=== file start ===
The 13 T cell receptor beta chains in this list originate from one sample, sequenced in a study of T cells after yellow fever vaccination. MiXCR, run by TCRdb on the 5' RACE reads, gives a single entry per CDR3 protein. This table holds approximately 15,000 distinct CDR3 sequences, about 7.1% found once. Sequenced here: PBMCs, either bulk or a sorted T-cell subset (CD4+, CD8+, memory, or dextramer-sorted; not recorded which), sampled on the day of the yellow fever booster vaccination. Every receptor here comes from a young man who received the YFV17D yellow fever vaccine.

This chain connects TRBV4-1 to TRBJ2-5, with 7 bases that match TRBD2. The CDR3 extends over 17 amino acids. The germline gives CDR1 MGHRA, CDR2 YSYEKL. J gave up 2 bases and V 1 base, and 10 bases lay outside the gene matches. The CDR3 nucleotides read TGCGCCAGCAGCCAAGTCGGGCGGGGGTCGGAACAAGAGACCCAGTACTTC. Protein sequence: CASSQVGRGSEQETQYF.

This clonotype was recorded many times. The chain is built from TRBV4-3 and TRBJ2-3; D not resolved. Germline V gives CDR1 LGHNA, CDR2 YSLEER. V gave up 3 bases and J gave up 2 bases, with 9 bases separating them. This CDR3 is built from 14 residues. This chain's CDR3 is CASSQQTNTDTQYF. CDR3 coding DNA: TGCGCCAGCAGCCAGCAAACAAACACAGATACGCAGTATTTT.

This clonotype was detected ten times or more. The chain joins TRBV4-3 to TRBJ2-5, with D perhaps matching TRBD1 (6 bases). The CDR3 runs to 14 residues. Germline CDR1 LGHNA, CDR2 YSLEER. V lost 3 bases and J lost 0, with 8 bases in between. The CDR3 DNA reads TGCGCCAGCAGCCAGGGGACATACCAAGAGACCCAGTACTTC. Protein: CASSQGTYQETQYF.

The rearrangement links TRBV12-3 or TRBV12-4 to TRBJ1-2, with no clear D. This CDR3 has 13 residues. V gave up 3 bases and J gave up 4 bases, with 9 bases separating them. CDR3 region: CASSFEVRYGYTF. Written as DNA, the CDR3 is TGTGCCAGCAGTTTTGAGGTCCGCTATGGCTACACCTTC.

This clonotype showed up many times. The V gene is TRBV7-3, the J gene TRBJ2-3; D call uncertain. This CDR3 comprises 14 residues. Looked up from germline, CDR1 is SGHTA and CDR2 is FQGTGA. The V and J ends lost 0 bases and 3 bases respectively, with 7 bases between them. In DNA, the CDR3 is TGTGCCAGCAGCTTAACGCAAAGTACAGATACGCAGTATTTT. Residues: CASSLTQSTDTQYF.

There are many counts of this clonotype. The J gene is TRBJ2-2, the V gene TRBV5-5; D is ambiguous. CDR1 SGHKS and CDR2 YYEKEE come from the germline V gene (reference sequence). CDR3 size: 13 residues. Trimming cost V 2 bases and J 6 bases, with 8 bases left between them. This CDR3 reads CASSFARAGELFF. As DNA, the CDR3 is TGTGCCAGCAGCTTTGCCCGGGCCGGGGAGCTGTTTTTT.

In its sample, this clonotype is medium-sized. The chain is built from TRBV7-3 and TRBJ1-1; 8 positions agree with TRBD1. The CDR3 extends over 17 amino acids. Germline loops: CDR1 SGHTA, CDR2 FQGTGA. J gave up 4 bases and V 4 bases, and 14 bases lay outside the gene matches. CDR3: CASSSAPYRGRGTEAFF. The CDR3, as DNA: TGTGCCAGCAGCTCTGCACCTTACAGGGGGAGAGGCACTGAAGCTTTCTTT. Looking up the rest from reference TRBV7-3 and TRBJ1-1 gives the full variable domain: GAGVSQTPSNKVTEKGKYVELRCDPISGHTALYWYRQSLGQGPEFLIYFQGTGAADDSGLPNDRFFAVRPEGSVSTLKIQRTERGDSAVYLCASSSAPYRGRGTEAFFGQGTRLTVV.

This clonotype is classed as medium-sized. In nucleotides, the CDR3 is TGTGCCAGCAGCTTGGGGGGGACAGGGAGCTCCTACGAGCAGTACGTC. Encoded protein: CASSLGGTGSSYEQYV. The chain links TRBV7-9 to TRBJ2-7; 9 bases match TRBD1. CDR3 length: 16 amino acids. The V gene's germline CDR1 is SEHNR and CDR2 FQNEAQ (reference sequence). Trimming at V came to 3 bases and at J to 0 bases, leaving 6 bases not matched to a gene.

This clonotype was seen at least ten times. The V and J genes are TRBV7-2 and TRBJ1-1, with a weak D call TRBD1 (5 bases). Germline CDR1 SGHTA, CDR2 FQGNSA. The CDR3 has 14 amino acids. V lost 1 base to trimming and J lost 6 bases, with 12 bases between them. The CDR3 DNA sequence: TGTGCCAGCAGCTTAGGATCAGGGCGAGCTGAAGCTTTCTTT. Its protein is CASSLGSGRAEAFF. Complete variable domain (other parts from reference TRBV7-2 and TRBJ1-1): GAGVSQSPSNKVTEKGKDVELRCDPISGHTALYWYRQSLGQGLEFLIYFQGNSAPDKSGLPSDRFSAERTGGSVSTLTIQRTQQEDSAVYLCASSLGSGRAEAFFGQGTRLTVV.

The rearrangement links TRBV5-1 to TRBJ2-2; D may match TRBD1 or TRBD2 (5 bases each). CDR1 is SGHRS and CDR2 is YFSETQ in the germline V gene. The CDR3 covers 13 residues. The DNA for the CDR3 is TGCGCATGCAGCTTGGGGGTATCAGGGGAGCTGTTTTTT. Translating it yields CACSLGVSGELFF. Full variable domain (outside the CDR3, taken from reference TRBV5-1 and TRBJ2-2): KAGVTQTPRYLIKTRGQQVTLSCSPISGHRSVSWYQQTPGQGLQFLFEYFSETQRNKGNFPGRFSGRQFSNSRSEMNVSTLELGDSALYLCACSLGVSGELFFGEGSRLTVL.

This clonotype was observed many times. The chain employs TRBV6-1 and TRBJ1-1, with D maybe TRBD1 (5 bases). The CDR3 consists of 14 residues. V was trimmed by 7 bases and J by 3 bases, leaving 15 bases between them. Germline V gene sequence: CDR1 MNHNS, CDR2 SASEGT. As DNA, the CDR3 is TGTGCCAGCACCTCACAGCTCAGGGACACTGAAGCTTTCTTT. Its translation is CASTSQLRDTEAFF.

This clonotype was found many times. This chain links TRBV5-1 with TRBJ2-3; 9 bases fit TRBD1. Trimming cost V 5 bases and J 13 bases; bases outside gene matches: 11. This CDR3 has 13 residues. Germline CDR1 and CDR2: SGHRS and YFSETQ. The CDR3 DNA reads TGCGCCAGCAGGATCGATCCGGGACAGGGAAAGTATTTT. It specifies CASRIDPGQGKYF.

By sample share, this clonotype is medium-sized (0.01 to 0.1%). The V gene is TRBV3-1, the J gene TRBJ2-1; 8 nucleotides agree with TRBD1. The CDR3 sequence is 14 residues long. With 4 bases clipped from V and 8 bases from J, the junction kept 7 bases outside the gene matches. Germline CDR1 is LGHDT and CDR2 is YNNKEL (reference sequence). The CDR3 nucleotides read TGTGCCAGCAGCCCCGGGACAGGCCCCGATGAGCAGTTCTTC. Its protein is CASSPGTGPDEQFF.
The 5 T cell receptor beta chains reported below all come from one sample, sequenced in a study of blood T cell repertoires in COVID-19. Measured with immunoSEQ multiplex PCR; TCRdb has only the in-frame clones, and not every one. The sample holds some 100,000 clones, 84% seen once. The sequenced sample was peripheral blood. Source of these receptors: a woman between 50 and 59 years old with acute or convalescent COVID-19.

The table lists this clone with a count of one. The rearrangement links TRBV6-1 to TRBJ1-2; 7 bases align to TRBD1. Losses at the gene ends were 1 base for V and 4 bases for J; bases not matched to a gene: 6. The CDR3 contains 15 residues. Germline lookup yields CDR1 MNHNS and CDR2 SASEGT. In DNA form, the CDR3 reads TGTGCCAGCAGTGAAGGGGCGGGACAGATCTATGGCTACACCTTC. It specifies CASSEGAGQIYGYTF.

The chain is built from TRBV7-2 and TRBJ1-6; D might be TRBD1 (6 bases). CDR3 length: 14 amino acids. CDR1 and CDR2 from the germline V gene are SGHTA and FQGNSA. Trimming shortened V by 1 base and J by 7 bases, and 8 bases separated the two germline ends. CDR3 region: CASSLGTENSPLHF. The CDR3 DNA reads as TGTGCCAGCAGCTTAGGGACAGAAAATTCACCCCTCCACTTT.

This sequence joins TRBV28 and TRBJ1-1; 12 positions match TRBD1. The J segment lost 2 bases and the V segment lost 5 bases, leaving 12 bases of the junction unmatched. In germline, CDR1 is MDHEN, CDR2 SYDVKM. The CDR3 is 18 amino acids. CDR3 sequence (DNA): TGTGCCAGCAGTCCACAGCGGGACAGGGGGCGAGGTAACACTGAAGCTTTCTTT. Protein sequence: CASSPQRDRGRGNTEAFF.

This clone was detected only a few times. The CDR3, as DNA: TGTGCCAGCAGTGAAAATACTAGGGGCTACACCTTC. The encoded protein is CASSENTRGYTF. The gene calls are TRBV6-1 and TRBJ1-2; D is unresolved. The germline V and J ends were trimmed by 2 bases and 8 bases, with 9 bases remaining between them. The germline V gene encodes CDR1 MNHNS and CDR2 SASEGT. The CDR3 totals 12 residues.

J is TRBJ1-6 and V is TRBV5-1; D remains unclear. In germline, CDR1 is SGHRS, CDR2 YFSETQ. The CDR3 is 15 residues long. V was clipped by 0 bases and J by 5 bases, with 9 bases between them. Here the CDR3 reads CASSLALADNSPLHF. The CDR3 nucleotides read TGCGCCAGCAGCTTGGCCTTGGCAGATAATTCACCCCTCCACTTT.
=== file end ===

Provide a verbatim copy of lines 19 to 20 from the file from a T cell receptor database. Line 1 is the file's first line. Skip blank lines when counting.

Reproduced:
This clone was detected only a few times. The CDR3, as DNA: TGTGCCAGCAGTGAAAATACTAGGGGCTACACCTTC. The encoded protein is CASSENTRGYTF. The gene calls are TRBV6-1 and TRBJ1-2; D is unresolved. The germline V and J ends were trimmed by 2 bases and 8 bases, with 9 bases remaining between them. The germline V gene encodes CDR1 MNHNS and CDR2 SASEGT. The CDR3 totals 12 residues.

J is TRBJ1-6 and V is TRBV5-1; D remains unclear. In germline, CDR1 is SGHRS, CDR2 YFSETQ. The CDR3 is 15 residues long. V was clipped by 0 bases and J by 5 bases, with 9 bases between them. Here the CDR3 reads CASSLALADNSPLHF. The CDR3 nucleotides read TGCGCCAGCAGCTTGGCCTTGGCAGATAATTCACCCCTCCACTTT.